Risk factors for colorectal cancer include:
Age Over 50
Colorectal cancer is more likely to occur as people get older. More than 90% of people with this disease are diagnosed after age 50. The average age at diagnosis is 72.
African-Americans have the highest rates of sporadic (non-hereditary) colorectal cancer in the United States and colon cancer is a leading cause of cancer-related deaths among African-Americans. African-American women are more likely to die from colorectal cancer than women from any other racial group, and African-American men are even more likely to die from colorectal cancer than African-American women.
Diet and Supplements
A diet rich in fruits and vegetables and low in red meat may help reduce the risk of colon cancer. Studies have also found that people who take folic acid and calcium supplements have a lower risk of colorectal cancer.
Recent studies have shown that smokers are more likely to die from colorectal cancer than nonsmokers.
Nonsteroidal Anti-Inflammatory Drugs (NSAIDs)
Some studies suggest that aspirin and other NSAIDs may reduce the development of polyps in people with a history of colorectal cancer or polyps. However, regular use of NSAIDs may result in major side effects, including bleeding of the stomach lining and blood clots leading to stroke or heart attack. Taking aspirin or other NSAIDs cannot be substituted for regular colorectal cancer screening.
Personal History of Cancer
People with a personal history of cancer are more likely to develop colon cancer. Colorectal cancer is more likely to develop in women who have had cancer of the ovary or uterus.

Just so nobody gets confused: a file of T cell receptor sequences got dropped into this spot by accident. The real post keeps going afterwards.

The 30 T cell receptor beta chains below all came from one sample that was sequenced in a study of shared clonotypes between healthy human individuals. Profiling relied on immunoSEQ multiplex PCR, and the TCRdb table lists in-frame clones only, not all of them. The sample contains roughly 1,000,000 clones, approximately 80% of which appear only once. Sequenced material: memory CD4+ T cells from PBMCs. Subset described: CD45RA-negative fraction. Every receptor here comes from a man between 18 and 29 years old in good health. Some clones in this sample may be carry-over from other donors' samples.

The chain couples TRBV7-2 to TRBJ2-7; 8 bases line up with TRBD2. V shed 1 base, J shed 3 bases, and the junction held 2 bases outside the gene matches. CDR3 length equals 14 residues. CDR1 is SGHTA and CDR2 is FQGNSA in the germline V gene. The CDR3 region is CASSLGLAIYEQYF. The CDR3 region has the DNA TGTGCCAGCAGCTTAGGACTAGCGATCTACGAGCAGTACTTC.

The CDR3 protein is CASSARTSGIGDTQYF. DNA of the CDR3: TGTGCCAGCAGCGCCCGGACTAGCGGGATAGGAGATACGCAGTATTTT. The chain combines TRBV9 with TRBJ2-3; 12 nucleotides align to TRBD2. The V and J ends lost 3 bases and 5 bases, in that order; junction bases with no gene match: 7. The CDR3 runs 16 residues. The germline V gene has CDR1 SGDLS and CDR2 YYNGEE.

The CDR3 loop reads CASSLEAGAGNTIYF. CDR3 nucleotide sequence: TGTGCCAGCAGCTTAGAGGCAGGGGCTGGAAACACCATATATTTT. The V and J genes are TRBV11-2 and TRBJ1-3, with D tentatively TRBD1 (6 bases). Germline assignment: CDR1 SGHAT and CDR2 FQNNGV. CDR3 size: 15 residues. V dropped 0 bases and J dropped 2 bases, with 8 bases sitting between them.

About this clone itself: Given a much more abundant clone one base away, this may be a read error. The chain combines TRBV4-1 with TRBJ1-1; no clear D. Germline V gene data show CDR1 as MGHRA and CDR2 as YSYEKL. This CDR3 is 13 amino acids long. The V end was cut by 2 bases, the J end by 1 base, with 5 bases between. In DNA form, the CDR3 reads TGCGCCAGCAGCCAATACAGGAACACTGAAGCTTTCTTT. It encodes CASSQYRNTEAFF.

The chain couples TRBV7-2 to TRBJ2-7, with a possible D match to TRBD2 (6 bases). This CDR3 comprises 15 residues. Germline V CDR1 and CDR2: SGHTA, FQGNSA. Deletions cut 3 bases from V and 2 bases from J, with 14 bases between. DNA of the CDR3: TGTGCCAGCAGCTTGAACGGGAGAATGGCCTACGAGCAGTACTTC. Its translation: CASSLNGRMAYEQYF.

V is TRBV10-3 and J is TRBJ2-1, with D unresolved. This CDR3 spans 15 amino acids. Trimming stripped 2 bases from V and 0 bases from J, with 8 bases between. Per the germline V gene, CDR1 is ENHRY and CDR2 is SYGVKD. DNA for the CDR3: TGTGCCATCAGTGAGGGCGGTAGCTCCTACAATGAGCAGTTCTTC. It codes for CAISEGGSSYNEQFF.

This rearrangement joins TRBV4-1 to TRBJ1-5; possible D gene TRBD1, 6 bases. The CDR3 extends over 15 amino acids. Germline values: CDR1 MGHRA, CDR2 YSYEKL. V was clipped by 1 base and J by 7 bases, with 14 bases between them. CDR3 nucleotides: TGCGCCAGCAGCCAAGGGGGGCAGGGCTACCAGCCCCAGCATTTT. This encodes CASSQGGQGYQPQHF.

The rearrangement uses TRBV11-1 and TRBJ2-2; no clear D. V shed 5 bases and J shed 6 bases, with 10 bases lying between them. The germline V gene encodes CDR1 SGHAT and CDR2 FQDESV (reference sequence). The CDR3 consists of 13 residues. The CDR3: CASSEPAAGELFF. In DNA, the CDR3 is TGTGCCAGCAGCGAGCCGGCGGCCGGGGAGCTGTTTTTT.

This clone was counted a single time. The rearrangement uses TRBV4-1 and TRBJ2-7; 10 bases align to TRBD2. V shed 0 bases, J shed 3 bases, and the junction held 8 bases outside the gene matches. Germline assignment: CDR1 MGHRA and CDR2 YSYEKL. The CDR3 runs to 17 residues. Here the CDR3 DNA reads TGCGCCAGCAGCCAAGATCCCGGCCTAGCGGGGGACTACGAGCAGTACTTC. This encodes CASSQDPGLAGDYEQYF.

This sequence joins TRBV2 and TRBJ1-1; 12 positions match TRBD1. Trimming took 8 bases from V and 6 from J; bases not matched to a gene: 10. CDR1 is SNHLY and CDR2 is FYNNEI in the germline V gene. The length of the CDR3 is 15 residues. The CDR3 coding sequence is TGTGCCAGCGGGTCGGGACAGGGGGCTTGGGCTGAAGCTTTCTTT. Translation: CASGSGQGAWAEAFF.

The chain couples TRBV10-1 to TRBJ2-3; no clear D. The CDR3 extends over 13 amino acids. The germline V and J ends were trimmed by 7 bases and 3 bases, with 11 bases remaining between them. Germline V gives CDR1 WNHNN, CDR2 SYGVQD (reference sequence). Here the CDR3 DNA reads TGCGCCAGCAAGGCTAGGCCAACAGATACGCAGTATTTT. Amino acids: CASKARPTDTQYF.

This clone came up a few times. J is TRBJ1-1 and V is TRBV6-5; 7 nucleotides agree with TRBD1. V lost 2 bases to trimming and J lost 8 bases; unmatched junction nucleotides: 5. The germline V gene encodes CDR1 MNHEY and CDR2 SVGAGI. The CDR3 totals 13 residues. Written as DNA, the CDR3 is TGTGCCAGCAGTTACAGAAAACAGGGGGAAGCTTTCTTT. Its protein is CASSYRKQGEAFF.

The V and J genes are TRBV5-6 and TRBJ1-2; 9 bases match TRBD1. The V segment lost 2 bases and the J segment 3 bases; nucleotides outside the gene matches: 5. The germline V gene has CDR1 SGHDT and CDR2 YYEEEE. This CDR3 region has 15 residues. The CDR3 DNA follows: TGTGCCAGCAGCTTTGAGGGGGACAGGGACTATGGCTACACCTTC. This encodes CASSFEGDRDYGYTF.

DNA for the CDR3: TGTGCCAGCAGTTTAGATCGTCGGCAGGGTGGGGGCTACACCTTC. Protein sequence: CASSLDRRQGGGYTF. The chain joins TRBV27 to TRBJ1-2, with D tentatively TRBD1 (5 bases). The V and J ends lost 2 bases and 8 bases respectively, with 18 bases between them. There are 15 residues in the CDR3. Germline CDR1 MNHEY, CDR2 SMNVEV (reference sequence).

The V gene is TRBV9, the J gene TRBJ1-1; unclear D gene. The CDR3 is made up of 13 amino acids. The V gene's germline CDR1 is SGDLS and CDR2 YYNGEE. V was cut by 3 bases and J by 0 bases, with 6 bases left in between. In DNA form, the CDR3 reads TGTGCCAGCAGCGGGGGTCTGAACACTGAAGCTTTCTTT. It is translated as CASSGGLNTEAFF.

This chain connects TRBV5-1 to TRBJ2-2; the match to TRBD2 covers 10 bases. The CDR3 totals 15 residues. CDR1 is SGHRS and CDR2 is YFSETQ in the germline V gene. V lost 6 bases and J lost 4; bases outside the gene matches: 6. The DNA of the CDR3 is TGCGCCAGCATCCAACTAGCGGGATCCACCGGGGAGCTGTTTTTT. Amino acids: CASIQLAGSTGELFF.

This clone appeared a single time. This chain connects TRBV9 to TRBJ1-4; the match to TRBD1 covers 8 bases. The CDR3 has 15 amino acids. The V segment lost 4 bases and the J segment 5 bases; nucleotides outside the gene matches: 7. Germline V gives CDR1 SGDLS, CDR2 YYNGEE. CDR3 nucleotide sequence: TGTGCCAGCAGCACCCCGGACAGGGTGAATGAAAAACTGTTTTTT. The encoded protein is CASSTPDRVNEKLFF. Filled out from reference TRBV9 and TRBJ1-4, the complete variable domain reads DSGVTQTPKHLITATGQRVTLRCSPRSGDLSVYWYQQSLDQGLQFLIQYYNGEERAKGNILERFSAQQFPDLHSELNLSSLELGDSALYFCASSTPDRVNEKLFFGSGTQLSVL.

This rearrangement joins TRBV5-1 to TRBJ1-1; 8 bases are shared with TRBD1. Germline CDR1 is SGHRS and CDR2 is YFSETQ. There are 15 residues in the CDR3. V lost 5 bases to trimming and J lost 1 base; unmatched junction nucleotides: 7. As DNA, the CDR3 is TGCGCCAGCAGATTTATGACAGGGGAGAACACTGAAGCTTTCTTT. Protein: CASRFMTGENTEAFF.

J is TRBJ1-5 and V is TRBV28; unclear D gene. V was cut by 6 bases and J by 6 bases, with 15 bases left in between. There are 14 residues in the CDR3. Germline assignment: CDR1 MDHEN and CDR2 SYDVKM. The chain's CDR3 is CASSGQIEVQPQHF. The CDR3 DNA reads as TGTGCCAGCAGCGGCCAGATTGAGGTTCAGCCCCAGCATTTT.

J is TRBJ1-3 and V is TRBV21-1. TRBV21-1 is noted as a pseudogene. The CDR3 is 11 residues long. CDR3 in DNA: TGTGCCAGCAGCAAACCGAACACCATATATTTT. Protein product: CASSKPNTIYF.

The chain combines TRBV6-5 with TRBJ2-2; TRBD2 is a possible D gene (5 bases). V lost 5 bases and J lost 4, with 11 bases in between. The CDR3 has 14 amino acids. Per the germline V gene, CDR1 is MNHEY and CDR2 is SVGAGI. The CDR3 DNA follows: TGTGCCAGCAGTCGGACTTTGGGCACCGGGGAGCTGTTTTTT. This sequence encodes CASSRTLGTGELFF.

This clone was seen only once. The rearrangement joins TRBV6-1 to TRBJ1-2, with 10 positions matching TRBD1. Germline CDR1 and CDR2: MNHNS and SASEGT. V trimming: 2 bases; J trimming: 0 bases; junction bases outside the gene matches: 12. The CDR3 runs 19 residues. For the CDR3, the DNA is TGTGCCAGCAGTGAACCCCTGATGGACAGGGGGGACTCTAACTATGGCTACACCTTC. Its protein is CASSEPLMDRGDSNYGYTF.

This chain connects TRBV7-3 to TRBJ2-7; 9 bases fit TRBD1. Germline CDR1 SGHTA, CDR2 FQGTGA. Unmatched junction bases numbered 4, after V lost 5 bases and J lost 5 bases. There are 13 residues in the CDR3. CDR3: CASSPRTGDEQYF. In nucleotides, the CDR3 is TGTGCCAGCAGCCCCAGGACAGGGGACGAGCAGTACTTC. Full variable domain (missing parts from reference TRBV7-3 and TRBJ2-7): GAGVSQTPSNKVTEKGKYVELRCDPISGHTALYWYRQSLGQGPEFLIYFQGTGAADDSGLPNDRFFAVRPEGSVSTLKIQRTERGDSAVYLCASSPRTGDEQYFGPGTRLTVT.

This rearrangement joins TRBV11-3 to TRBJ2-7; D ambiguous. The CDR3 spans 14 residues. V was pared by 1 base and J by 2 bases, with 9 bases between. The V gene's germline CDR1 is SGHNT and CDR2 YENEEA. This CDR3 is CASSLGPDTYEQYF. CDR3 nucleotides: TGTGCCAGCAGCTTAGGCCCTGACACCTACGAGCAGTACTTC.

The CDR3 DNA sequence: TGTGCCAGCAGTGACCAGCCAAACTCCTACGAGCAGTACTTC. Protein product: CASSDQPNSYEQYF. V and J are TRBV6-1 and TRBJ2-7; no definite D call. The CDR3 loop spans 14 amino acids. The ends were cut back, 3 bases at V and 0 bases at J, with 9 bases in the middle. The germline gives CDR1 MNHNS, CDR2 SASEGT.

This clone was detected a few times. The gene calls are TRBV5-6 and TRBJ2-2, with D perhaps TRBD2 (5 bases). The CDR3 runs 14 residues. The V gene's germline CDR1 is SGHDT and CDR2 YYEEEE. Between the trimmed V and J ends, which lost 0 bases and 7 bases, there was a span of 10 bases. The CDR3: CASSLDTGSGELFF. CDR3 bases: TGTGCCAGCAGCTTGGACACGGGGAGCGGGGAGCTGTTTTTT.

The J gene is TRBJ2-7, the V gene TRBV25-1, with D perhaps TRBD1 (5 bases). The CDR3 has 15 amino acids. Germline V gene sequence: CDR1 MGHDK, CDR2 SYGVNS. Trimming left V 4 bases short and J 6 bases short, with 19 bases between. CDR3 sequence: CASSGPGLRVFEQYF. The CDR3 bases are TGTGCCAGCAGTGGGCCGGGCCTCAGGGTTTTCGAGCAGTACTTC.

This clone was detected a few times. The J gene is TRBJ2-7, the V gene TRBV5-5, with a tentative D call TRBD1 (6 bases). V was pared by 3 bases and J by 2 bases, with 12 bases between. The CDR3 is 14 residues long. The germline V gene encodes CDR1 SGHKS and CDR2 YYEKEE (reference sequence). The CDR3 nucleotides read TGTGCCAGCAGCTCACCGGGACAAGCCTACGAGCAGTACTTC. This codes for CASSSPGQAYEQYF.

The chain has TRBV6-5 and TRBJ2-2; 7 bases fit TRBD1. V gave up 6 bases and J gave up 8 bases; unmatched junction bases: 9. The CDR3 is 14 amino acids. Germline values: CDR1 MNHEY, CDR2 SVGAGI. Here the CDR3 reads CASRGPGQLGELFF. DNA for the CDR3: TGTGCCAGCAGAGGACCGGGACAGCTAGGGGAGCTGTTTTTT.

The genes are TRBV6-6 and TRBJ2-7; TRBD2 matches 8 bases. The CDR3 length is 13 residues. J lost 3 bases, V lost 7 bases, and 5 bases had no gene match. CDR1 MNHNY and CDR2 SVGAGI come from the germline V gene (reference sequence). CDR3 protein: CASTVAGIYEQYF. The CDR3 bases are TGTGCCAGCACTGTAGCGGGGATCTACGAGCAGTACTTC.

Physical inactivity and obesity: People who lead an inactive lifestyle (no regular exercise and a lot of sitting) and people who are overweight may have increased risk of colorectal cancer.
Family History of Cancer
Colorectal cancer is more likely to develop in a person whose parents, siblings or children have had colorectal cancer, particularly if the family member developed colorectal cancer before age 60. Members of families with certain uncommon inherited conditions, such as familial adenomatous polyposis (FAP) or hereditary nonpolyposis colorectal cancer (HNPCC), also have a significant increased risk of colorectal cancer. Relatives of women with uterine cancer may also be at higher risk.
Inflammatory Bowel Disease (IBD)
People with IBD, such as ulcerative colitis or Crohn’s disease, may develop chronic inflammation of the large intestine, which increases the risk of colon cancer. IDB is not the same as irritable bowel syndrome.
Adenomatous Polyps (Adenomas)
Polyps are not cancer, but some types of polyps called adenomas are most likely to develop into colorectal cancer. Polyps can often be completely removed using a tool during colonoscopy, a test in which a doctor looks through a lighted tube into the colon after the patient has been sedated. Polyp removal can prevent colon cancer. People who have had adenomas have a greater risk of additional polyps and of colon cancer, so they should have follow-up screening tests regularly.